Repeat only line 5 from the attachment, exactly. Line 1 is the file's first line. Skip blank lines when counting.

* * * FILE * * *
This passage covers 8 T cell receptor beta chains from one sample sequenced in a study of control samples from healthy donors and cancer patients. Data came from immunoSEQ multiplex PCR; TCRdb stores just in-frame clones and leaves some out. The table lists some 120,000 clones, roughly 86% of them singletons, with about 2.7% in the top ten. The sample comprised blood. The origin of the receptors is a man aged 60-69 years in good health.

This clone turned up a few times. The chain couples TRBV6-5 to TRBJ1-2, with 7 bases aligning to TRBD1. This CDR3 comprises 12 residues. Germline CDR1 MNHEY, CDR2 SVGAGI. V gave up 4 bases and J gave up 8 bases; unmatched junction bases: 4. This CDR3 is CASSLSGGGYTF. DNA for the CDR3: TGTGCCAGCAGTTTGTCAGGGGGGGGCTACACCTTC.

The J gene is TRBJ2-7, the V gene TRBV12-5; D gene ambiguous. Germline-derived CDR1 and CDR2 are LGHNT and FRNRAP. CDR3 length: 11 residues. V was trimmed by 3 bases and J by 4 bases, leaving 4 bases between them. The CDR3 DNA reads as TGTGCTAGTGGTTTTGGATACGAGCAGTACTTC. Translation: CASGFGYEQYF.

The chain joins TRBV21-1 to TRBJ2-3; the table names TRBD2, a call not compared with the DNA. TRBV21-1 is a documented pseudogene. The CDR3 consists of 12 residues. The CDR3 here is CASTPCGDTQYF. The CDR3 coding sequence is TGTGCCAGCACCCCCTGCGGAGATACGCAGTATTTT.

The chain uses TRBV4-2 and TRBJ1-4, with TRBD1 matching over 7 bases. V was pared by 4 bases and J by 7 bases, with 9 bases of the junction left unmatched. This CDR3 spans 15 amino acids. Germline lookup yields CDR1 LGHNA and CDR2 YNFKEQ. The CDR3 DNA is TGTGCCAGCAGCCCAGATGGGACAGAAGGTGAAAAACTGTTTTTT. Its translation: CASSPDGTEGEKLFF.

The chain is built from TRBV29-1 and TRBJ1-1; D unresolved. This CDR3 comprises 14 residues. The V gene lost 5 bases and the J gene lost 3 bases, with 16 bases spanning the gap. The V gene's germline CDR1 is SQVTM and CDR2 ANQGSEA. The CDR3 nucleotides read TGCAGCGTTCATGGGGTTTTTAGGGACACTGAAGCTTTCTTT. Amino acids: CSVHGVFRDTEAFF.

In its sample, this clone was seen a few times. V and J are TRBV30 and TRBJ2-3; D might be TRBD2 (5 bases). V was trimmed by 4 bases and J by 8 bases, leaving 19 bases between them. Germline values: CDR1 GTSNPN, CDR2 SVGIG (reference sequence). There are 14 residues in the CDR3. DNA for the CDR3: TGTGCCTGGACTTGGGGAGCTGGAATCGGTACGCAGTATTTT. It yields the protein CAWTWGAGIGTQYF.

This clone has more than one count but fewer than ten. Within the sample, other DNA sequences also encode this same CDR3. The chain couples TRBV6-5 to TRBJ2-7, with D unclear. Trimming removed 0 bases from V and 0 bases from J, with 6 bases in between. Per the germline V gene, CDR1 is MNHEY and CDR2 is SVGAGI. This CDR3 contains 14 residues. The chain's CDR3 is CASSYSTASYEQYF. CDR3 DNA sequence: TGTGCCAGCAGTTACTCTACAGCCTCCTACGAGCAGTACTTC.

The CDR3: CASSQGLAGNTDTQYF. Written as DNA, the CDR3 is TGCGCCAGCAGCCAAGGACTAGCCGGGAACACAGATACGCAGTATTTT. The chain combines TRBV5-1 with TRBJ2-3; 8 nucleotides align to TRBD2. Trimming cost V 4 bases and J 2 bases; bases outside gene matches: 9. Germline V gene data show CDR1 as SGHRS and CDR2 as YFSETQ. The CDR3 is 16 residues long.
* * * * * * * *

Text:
The chain uses TRBV4-2 and TRBJ1-4, with TRBD1 matching over 7 bases. V was pared by 4 bases and J by 7 bases, with 9 bases of the junction left unmatched. This CDR3 spans 15 amino acids. Germline lookup yields CDR1 LGHNA and CDR2 YNFKEQ. The CDR3 DNA is TGTGCCAGCAGCCCAGATGGGACAGAAGGTGAAAAACTGTTTTTT. Its translation: CASSPDGTEGEKLFF.